Then, we took a taxi back to the Old San Juan, where the ship is docked, for about $10-$12 in total. We walked through the Old San Juan for a while. Beautiful architecture, cobblestone streets, and flowers. It looked as if we were in Spain. We sipped some coffee in this courtyard that we walked to (no Cuban coffee here, only American; we tried and tried, but alas could not find any Cuban coffee here). We did some last minute shopping in the stores that we could find open. They were mostly closed. We walked back to the ship (they didn‘t ask to see the immigration card that they‘d stamped), and showered, to go to eat at the dining room.
After, we went to the show in the Normandie Lounge, where there was a comedian, Tia Thompson, who was a riot, and she also sang. We saw here two years ago on the same ship. Her show was funny, but had not changed in two years. After we walked around, and went to the deck party. Meanwhile, the kids were in the teen disco which was until 12:30am tonight.
The deck party had lots of food, as well as people, and music. Not many people danced though, as is the usual on other cruises we’ve been on. The deck party began at 11pm , and the entertainment at the deck party at 12am. To our surprise they had a Mexican buffet. Hello, we’re in Puerto Rico! The ship didn’t even stop at Mexico on this cruise! I definitely feel that this should be a Puerto Rican buffet, or a Caribbean one, but NOT a Mexican buffet. Whatever, what can I do? Soon after, we retired for the night.
Day 5 – St. Thomas, United States Virgin Islands
We were dead tired after yesterday’s long day in Puerto Rico. So we woke up a bit later today, at about 7am. We went to the buffet breakfast on Lido Deck, and ate. We watched the beautiful scenery outside, and some seagulls who were very close to our ship. We were parked right next to some Royal Caribbean cruise ship (the Explorer of the Seas, I believe), and the Norway (a Norwegian Cruise Line’s ship) was out in the harbor, as it cannot dock in any Caribbean port as it is too deep, and those must go into port by tender. The ship does not dock at Charlotte Amalie, the capital, but rather near some shops called the Heavensight Mall.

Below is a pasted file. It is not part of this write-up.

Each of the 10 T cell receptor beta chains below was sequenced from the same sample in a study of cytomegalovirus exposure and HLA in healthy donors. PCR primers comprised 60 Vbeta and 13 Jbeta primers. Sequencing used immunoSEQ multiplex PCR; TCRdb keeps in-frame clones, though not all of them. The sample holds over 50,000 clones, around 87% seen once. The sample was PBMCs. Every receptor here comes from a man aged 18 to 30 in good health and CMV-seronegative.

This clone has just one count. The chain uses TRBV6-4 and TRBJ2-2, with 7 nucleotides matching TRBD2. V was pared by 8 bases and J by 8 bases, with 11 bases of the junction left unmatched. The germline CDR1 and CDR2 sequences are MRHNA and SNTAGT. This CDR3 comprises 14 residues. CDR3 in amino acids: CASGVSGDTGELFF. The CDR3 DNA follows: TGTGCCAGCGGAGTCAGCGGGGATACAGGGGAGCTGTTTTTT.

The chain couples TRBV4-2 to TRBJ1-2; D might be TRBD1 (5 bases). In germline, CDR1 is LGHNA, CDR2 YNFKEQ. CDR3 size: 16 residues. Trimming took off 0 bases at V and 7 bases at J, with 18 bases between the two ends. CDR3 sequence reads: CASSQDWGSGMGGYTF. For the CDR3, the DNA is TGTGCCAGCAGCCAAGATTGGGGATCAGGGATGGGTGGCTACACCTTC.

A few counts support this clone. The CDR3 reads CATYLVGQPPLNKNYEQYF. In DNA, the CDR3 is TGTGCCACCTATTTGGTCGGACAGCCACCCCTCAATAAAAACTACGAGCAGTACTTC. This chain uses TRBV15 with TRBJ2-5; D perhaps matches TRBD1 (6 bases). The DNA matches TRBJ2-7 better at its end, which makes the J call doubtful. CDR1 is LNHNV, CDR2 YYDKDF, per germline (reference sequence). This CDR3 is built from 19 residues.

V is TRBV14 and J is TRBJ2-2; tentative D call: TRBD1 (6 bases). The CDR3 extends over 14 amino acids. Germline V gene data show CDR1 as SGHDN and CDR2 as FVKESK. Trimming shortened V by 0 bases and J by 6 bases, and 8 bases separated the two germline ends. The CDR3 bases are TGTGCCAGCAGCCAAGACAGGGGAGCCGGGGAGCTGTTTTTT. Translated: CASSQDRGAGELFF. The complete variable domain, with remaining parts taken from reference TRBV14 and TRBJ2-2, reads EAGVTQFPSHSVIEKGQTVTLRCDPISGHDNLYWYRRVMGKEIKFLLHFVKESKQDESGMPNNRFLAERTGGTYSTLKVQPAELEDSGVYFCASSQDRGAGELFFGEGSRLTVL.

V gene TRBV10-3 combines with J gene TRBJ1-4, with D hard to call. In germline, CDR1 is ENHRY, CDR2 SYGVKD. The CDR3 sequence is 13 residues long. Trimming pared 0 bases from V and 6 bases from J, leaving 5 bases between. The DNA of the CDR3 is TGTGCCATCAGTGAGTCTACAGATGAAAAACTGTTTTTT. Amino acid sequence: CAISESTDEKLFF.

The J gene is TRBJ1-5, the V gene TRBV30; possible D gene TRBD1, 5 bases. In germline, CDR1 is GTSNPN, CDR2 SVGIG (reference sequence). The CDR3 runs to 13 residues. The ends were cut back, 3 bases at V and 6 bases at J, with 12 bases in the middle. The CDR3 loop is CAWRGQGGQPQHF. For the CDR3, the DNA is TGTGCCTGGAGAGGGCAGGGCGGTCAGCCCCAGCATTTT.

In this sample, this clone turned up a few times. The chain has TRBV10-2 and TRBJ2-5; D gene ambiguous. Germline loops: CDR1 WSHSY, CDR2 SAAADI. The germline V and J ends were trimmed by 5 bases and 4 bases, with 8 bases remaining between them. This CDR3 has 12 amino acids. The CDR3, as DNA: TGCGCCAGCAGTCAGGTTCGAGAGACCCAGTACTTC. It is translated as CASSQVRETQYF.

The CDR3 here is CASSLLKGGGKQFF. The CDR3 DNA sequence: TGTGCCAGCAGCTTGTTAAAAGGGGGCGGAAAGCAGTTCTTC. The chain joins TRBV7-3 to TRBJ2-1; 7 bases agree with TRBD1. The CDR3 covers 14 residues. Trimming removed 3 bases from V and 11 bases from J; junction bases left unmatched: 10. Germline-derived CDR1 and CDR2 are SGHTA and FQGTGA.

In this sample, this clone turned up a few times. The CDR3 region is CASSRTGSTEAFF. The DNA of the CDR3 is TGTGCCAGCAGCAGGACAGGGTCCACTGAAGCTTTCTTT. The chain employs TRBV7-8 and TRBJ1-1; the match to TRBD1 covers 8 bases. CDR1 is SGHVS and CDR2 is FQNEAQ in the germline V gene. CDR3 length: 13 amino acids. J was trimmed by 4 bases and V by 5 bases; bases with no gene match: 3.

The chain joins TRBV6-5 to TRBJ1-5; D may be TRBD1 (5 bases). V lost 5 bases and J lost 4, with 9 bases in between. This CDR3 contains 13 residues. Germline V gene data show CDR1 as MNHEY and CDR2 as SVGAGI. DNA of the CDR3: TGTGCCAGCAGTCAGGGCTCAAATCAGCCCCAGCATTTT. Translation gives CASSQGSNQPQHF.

We got off the ship at about 7:45am-8am, and quickly caught a taxi to Magen’s Bay Beach. A couple of other people went along with us. The ride there was about 15-20 minutes, and was like a roller coaster ride; up and down, and up, and crazily tight turns. For some reason they drive on the left hand side here. The taxi trip cost us $6 per person, and $3 per adult, and $0.25 per child to enter Magen’s Bay Beach. The beach was beautiful!!! Soft-powdery white sand, and crystal clear blue water. When we got there, there was hardly anyone there. We got to see it at its pristine time. We plopped our stuff on a picnic table under a tree and headed in for the water. It was a bit chilly at first (not too chilly), but you soon got used to it.
The water got deep about 20 or 20 feet into the beach. We brought some snorkeling gear, but alas there was no snorkeling here. We saw a couple of fish though, but nothing snorkel worth. There are some rocks to the right, which we walked by ‘til what seemed forever, and the water was still shallow, and we were sure the water in the beach was real deep where we were. There was no snorkeling by these rocks either.
At the beach there are lounge chairs, kayaks, floating mats, etc. for rent. There is also a bar and grill there, though VERY expensive. Soon, at 11:45am, we showered ourselves, to get ready for the taxi driver whom was to pick us up at 12 noon. To our surprise the water in the showers was salt water, and not fresh water!